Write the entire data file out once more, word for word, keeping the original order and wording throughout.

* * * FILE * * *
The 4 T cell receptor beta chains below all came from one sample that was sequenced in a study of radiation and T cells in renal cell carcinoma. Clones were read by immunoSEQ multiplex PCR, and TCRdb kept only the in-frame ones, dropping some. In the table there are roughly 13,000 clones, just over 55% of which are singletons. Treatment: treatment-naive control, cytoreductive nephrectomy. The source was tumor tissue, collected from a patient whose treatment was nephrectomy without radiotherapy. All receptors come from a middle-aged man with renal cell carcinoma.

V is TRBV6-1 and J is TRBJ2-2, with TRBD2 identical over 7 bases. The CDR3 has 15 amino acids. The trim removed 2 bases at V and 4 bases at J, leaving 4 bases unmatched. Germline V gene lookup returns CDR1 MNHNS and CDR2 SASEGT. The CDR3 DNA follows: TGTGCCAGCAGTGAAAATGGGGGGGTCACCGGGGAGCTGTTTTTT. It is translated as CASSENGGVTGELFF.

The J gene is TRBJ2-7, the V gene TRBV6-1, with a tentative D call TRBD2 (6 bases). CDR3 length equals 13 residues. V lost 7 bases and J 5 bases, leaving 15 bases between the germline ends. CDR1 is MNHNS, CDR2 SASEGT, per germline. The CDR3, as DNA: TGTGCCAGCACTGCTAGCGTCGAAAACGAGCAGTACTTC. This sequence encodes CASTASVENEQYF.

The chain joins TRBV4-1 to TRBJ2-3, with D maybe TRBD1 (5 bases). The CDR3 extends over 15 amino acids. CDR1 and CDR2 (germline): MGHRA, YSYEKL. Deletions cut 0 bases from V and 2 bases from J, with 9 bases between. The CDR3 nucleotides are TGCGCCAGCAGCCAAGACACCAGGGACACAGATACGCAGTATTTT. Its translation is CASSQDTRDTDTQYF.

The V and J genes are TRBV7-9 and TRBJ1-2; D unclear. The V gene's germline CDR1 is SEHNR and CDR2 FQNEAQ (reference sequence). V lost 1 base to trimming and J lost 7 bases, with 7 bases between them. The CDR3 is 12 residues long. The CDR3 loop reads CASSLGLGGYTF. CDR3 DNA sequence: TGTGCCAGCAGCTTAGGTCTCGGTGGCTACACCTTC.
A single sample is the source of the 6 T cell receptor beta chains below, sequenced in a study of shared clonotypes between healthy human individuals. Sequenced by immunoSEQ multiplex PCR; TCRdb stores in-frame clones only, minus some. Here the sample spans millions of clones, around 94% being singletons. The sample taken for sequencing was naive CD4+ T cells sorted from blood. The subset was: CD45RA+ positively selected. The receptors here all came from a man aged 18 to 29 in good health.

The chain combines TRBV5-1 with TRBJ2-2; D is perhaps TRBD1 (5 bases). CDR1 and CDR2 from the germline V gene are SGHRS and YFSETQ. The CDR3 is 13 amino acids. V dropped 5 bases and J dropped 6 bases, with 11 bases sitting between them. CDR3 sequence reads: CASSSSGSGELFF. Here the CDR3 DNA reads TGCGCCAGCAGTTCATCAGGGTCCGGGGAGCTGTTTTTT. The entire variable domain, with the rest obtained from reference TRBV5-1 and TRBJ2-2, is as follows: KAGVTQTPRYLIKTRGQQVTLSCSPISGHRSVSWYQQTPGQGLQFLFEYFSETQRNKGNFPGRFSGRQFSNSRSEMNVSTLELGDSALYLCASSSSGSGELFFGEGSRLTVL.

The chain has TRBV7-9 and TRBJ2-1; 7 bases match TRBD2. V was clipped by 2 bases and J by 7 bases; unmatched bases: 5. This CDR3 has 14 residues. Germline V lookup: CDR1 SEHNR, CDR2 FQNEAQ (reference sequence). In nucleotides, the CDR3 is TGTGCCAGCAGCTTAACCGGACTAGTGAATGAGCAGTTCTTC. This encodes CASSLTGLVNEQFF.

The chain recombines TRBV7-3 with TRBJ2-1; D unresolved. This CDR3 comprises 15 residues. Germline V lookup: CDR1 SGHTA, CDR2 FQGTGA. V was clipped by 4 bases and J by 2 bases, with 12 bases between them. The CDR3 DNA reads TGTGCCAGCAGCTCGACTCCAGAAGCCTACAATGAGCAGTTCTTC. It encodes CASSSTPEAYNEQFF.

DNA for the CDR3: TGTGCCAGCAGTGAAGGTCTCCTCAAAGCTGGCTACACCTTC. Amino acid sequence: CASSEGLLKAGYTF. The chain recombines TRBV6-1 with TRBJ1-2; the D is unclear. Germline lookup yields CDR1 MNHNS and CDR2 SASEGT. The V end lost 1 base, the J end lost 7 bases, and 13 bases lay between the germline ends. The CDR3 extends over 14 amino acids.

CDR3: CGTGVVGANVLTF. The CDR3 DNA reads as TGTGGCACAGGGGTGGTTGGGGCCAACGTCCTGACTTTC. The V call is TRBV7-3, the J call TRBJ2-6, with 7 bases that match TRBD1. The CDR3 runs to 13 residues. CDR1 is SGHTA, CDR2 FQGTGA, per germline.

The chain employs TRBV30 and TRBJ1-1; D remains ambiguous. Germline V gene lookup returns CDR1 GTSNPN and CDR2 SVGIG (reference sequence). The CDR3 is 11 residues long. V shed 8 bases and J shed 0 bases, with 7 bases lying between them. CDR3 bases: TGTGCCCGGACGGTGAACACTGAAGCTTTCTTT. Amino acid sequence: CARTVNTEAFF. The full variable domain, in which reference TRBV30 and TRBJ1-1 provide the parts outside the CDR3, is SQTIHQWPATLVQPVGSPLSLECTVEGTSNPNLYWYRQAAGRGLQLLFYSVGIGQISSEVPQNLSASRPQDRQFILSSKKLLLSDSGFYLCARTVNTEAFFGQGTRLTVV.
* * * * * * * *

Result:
The 4 T cell receptor beta chains below all came from one sample that was sequenced in a study of radiation and T cells in renal cell carcinoma. Clones were read by immunoSEQ multiplex PCR, and TCRdb kept only the in-frame ones, dropping some. In the table there are roughly 13,000 clones, just over 55% of which are singletons. Treatment: treatment-naive control, cytoreductive nephrectomy. The source was tumor tissue, collected from a patient whose treatment was nephrectomy without radiotherapy. All receptors come from a middle-aged man with renal cell carcinoma.

V is TRBV6-1 and J is TRBJ2-2, with TRBD2 identical over 7 bases. The CDR3 has 15 amino acids. The trim removed 2 bases at V and 4 bases at J, leaving 4 bases unmatched. Germline V gene lookup returns CDR1 MNHNS and CDR2 SASEGT. The CDR3 DNA follows: TGTGCCAGCAGTGAAAATGGGGGGGTCACCGGGGAGCTGTTTTTT. It is translated as CASSENGGVTGELFF.

The J gene is TRBJ2-7, the V gene TRBV6-1, with a tentative D call TRBD2 (6 bases). CDR3 length equals 13 residues. V lost 7 bases and J 5 bases, leaving 15 bases between the germline ends. CDR1 is MNHNS, CDR2 SASEGT, per germline. The CDR3, as DNA: TGTGCCAGCACTGCTAGCGTCGAAAACGAGCAGTACTTC. This sequence encodes CASTASVENEQYF.

The chain joins TRBV4-1 to TRBJ2-3, with D maybe TRBD1 (5 bases). The CDR3 extends over 15 amino acids. CDR1 and CDR2 (germline): MGHRA, YSYEKL. Deletions cut 0 bases from V and 2 bases from J, with 9 bases between. The CDR3 nucleotides are TGCGCCAGCAGCCAAGACACCAGGGACACAGATACGCAGTATTTT. Its translation is CASSQDTRDTDTQYF.

The V and J genes are TRBV7-9 and TRBJ1-2; D unclear. The V gene's germline CDR1 is SEHNR and CDR2 FQNEAQ (reference sequence). V lost 1 base to trimming and J lost 7 bases, with 7 bases between them. The CDR3 is 12 residues long. The CDR3 loop reads CASSLGLGGYTF. CDR3 DNA sequence: TGTGCCAGCAGCTTAGGTCTCGGTGGCTACACCTTC.
A single sample is the source of the 6 T cell receptor beta chains below, sequenced in a study of shared clonotypes between healthy human individuals. Sequenced by immunoSEQ multiplex PCR; TCRdb stores in-frame clones only, minus some. Here the sample spans millions of clones, around 94% being singletons. The sample taken for sequencing was naive CD4+ T cells sorted from blood. The subset was: CD45RA+ positively selected. The receptors here all came from a man aged 18 to 29 in good health.

The chain combines TRBV5-1 with TRBJ2-2; D is perhaps TRBD1 (5 bases). CDR1 and CDR2 from the germline V gene are SGHRS and YFSETQ. The CDR3 is 13 amino acids. V dropped 5 bases and J dropped 6 bases, with 11 bases sitting between them. CDR3 sequence reads: CASSSSGSGELFF. Here the CDR3 DNA reads TGCGCCAGCAGTTCATCAGGGTCCGGGGAGCTGTTTTTT. The entire variable domain, with the rest obtained from reference TRBV5-1 and TRBJ2-2, is as follows: KAGVTQTPRYLIKTRGQQVTLSCSPISGHRSVSWYQQTPGQGLQFLFEYFSETQRNKGNFPGRFSGRQFSNSRSEMNVSTLELGDSALYLCASSSSGSGELFFGEGSRLTVL.

The chain has TRBV7-9 and TRBJ2-1; 7 bases match TRBD2. V was clipped by 2 bases and J by 7 bases; unmatched bases: 5. This CDR3 has 14 residues. Germline V lookup: CDR1 SEHNR, CDR2 FQNEAQ (reference sequence). In nucleotides, the CDR3 is TGTGCCAGCAGCTTAACCGGACTAGTGAATGAGCAGTTCTTC. This encodes CASSLTGLVNEQFF.

The chain recombines TRBV7-3 with TRBJ2-1; D unresolved. This CDR3 comprises 15 residues. Germline V lookup: CDR1 SGHTA, CDR2 FQGTGA. V was clipped by 4 bases and J by 2 bases, with 12 bases between them. The CDR3 DNA reads TGTGCCAGCAGCTCGACTCCAGAAGCCTACAATGAGCAGTTCTTC. It encodes CASSSTPEAYNEQFF.

DNA for the CDR3: TGTGCCAGCAGTGAAGGTCTCCTCAAAGCTGGCTACACCTTC. Amino acid sequence: CASSEGLLKAGYTF. The chain recombines TRBV6-1 with TRBJ1-2; the D is unclear. Germline lookup yields CDR1 MNHNS and CDR2 SASEGT. The V end lost 1 base, the J end lost 7 bases, and 13 bases lay between the germline ends. The CDR3 extends over 14 amino acids.

CDR3: CGTGVVGANVLTF. The CDR3 DNA reads as TGTGGCACAGGGGTGGTTGGGGCCAACGTCCTGACTTTC. The V call is TRBV7-3, the J call TRBJ2-6, with 7 bases that match TRBD1. The CDR3 runs to 13 residues. CDR1 is SGHTA, CDR2 FQGTGA, per germline.

The chain employs TRBV30 and TRBJ1-1; D remains ambiguous. Germline V gene lookup returns CDR1 GTSNPN and CDR2 SVGIG (reference sequence). The CDR3 is 11 residues long. V shed 8 bases and J shed 0 bases, with 7 bases lying between them. CDR3 bases: TGTGCCCGGACGGTGAACACTGAAGCTTTCTTT. Amino acid sequence: CARTVNTEAFF. The full variable domain, in which reference TRBV30 and TRBJ1-1 provide the parts outside the CDR3, is SQTIHQWPATLVQPVGSPLSLECTVEGTSNPNLYWYRQAAGRGLQLLFYSVGIGQISSEVPQNLSASRPQDRQFILSSKKLLLSDSGFYLCARTVNTEAFFGQGTRLTVV.